Exchange Rate Regimes and Sustainable Parities for CEECs in the Run-up to EMU MembershipVirginie Coudert, Cécile Couharde • Aim of the paper: Provide equilibrium exchange rate ’s estimations for the currencies of Central and Eastern Europe Countries • Why the issue of equilibrium of exchange rates? Participation in the European Exchange Rate Mechanism (ERM2) • Context in which currencies of these countries have undergone a massive real appreciation
What methodology to estimate CEEC equilibrium exchange rates? PPP approach • Relative version : PPP compares the real exchange rate with its level in a reference period in which the parity is thought to be in equilibrium Reference period 1993-2001 a sustained trend of RER appreciation in most CEECs during this period, at least with CPI deflators - Does this overvaluation still exist when taking tradable prices as deflators? - Do the last nine years constitute an adequate reference period?
Absolute version: PPP defines equilibrium exchange rates consistent with equalisation of price levels across countries Price levels are much lower in CEECs than in the euro area. This reflects the Balassa effect. Do these price discrepancies are in line with what is observed in other emerging countries? Regression of price levels on GDP per capita (sample including 168 countries in the world). The fitted values could be interpreted as a reference for a PPP parity taking into account the Balassa effect.
FEER approach • Definition of the equilibrium exchange rate: Real effective exchange rate consistent with internal equilibrium (in terms of the goods and labours markets) and external equilibrium (in terms of sustainable current accounts) • Main advantage : Provide a multilateral framework for calculating equilibrium exchange rates consistent at a world level The exchange rate misalignment depends on both imbalances of the particular country involved and the imbalances of others countries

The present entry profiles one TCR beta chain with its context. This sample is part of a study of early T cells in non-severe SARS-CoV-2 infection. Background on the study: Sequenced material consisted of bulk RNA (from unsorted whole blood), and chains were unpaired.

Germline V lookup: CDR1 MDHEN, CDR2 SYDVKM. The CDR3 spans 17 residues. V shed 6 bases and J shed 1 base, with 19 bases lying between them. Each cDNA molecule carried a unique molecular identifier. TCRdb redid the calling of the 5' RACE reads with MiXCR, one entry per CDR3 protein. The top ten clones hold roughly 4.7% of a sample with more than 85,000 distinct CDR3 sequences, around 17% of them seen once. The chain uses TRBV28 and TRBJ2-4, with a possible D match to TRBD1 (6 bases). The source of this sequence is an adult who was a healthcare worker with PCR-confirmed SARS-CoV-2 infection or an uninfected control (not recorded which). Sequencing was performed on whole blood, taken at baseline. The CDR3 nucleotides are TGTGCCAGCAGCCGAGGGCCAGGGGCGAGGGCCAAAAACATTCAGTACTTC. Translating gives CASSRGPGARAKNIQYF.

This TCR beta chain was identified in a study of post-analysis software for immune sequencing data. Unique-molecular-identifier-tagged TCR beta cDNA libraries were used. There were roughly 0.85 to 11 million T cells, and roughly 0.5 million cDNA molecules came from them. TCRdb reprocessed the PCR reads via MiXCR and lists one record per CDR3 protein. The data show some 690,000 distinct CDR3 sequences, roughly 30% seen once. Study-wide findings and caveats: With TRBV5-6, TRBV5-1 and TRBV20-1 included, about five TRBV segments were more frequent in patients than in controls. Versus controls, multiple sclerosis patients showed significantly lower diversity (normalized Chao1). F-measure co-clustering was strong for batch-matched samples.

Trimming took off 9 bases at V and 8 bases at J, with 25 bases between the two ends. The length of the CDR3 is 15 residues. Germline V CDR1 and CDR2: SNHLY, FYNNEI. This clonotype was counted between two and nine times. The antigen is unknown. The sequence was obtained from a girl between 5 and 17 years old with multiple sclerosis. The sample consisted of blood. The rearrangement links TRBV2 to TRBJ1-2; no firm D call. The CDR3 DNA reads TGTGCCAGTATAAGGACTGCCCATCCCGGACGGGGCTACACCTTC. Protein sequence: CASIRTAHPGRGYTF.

Main drawbacks : Difficulty in applying this approach to CEECs. Approach mainly focusing on industrialised countries. 1. Problem of trade elasticities 2. Calculate of internal and external equilibrium We modify trade elasticities and the current account targets and in order to find out whether the results heavily depend on these assumptions.
Methodology: Resolution of a long-term model based on Nigem for fourteen leading industrialised countries and five CEECs : the Czech Republic, Hungary, Poland, Slovenia and Estonia Single relationship between a currency’s misalignment and the deviation of the structural current account from its medium-run equilibrium level as a % of GDP.
Exogenous variables: output gap and deviation from the current account balance target • Internal imbalances computing domestic output gaps by using a Hodrick-Prescott filter. • Sustainable levels of current accounts: fitted value of an econometric model of equilibrium saving-investment balances High public savings and high growth of the capital share in added value (a proxy for the saving capacity of firms) contribute to domestic savings, whereas the share of the private sector in domestic output and income per capita are proxies for the level of investment.